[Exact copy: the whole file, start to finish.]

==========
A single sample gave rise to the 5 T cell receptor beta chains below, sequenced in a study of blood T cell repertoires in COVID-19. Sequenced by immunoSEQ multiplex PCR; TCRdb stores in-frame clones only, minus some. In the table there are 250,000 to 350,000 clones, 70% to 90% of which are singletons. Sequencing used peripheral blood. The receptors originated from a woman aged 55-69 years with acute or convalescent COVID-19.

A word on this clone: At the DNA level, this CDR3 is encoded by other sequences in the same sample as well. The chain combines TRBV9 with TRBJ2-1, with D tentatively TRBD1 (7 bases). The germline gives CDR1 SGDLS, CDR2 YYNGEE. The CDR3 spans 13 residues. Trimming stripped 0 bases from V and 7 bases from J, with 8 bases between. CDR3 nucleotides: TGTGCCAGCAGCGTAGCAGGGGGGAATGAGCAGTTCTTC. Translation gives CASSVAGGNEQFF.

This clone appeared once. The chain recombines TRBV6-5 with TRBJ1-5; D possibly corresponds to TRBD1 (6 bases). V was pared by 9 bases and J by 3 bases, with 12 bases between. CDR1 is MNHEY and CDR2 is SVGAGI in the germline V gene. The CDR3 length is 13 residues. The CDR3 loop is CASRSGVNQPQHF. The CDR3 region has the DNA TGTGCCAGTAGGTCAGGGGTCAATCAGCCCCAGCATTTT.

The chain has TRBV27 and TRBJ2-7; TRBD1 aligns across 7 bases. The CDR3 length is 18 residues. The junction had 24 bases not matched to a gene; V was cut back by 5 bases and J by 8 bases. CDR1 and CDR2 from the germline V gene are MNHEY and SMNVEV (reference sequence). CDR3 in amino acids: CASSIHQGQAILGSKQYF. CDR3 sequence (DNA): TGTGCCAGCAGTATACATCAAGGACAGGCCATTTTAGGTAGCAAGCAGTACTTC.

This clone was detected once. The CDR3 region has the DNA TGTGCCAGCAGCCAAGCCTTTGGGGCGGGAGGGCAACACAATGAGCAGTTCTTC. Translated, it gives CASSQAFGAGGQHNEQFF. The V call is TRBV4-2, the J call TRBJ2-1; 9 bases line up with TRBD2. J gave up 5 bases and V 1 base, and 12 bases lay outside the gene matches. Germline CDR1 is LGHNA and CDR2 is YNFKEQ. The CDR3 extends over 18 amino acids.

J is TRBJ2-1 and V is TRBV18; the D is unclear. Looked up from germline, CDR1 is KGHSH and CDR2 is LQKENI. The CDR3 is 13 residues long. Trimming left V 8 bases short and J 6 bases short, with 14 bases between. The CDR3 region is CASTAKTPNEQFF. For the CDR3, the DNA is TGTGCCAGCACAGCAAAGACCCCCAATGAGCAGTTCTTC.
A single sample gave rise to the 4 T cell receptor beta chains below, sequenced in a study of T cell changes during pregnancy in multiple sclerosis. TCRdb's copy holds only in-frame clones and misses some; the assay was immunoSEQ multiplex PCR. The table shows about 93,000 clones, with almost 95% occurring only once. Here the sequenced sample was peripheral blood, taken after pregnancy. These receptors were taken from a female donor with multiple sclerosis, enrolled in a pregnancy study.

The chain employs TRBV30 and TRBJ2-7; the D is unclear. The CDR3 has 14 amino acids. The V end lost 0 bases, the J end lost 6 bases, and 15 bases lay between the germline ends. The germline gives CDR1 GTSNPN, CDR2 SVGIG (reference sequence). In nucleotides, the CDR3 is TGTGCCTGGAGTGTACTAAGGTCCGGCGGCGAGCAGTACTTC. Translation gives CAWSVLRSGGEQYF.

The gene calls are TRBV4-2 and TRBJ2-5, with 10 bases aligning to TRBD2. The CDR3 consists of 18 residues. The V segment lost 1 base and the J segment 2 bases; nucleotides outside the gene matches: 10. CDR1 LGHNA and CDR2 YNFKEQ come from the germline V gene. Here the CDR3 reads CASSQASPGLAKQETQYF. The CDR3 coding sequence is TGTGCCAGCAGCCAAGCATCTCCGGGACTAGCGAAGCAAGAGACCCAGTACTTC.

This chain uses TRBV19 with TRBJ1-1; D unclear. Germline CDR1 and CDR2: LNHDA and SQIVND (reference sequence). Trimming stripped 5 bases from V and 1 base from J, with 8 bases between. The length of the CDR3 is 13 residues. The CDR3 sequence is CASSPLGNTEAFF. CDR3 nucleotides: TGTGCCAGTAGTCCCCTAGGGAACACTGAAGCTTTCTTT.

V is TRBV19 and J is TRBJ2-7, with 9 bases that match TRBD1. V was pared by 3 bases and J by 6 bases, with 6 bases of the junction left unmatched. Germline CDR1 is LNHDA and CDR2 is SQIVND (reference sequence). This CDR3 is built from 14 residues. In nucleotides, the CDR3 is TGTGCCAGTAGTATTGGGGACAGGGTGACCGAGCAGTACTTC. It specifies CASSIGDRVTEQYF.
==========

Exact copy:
A single sample gave rise to the 5 T cell receptor beta chains below, sequenced in a study of blood T cell repertoires in COVID-19. Sequenced by immunoSEQ multiplex PCR; TCRdb stores in-frame clones only, minus some. In the table there are 250,000 to 350,000 clones, 70% to 90% of which are singletons. Sequencing used peripheral blood. The receptors originated from a woman aged 55-69 years with acute or convalescent COVID-19.

A word on this clone: At the DNA level, this CDR3 is encoded by other sequences in the same sample as well. The chain combines TRBV9 with TRBJ2-1, with D tentatively TRBD1 (7 bases). The germline gives CDR1 SGDLS, CDR2 YYNGEE. The CDR3 spans 13 residues. Trimming stripped 0 bases from V and 7 bases from J, with 8 bases between. CDR3 nucleotides: TGTGCCAGCAGCGTAGCAGGGGGGAATGAGCAGTTCTTC. Translation gives CASSVAGGNEQFF.

This clone appeared once. The chain recombines TRBV6-5 with TRBJ1-5; D possibly corresponds to TRBD1 (6 bases). V was pared by 9 bases and J by 3 bases, with 12 bases between. CDR1 is MNHEY and CDR2 is SVGAGI in the germline V gene. The CDR3 length is 13 residues. The CDR3 loop is CASRSGVNQPQHF. The CDR3 region has the DNA TGTGCCAGTAGGTCAGGGGTCAATCAGCCCCAGCATTTT.

The chain has TRBV27 and TRBJ2-7; TRBD1 aligns across 7 bases. The CDR3 length is 18 residues. The junction had 24 bases not matched to a gene; V was cut back by 5 bases and J by 8 bases. CDR1 and CDR2 from the germline V gene are MNHEY and SMNVEV (reference sequence). CDR3 in amino acids: CASSIHQGQAILGSKQYF. CDR3 sequence (DNA): TGTGCCAGCAGTATACATCAAGGACAGGCCATTTTAGGTAGCAAGCAGTACTTC.

This clone was detected once. The CDR3 region has the DNA TGTGCCAGCAGCCAAGCCTTTGGGGCGGGAGGGCAACACAATGAGCAGTTCTTC. Translated, it gives CASSQAFGAGGQHNEQFF. The V call is TRBV4-2, the J call TRBJ2-1; 9 bases line up with TRBD2. J gave up 5 bases and V 1 base, and 12 bases lay outside the gene matches. Germline CDR1 is LGHNA and CDR2 is YNFKEQ. The CDR3 extends over 18 amino acids.

J is TRBJ2-1 and V is TRBV18; the D is unclear. Looked up from germline, CDR1 is KGHSH and CDR2 is LQKENI. The CDR3 is 13 residues long. Trimming left V 8 bases short and J 6 bases short, with 14 bases between. The CDR3 region is CASTAKTPNEQFF. For the CDR3, the DNA is TGTGCCAGCACAGCAAAGACCCCCAATGAGCAGTTCTTC.
A single sample gave rise to the 4 T cell receptor beta chains below, sequenced in a study of T cell changes during pregnancy in multiple sclerosis. TCRdb's copy holds only in-frame clones and misses some; the assay was immunoSEQ multiplex PCR. The table shows about 93,000 clones, with almost 95% occurring only once. Here the sequenced sample was peripheral blood, taken after pregnancy. These receptors were taken from a female donor with multiple sclerosis, enrolled in a pregnancy study.

The chain employs TRBV30 and TRBJ2-7; the D is unclear. The CDR3 has 14 amino acids. The V end lost 0 bases, the J end lost 6 bases, and 15 bases lay between the germline ends. The germline gives CDR1 GTSNPN, CDR2 SVGIG (reference sequence). In nucleotides, the CDR3 is TGTGCCTGGAGTGTACTAAGGTCCGGCGGCGAGCAGTACTTC. Translation gives CAWSVLRSGGEQYF.

The gene calls are TRBV4-2 and TRBJ2-5, with 10 bases aligning to TRBD2. The CDR3 consists of 18 residues. The V segment lost 1 base and the J segment 2 bases; nucleotides outside the gene matches: 10. CDR1 LGHNA and CDR2 YNFKEQ come from the germline V gene. Here the CDR3 reads CASSQASPGLAKQETQYF. The CDR3 coding sequence is TGTGCCAGCAGCCAAGCATCTCCGGGACTAGCGAAGCAAGAGACCCAGTACTTC.

This chain uses TRBV19 with TRBJ1-1; D unclear. Germline CDR1 and CDR2: LNHDA and SQIVND (reference sequence). Trimming stripped 5 bases from V and 1 base from J, with 8 bases between. The length of the CDR3 is 13 residues. The CDR3 sequence is CASSPLGNTEAFF. CDR3 nucleotides: TGTGCCAGTAGTCCCCTAGGGAACACTGAAGCTTTCTTT.

V is TRBV19 and J is TRBJ2-7, with 9 bases that match TRBD1. V was pared by 3 bases and J by 6 bases, with 6 bases of the junction left unmatched. Germline CDR1 is LNHDA and CDR2 is SQIVND (reference sequence). This CDR3 is built from 14 residues. In nucleotides, the CDR3 is TGTGCCAGTAGTATTGGGGACAGGGTGACCGAGCAGTACTTC. It specifies CASSIGDRVTEQYF.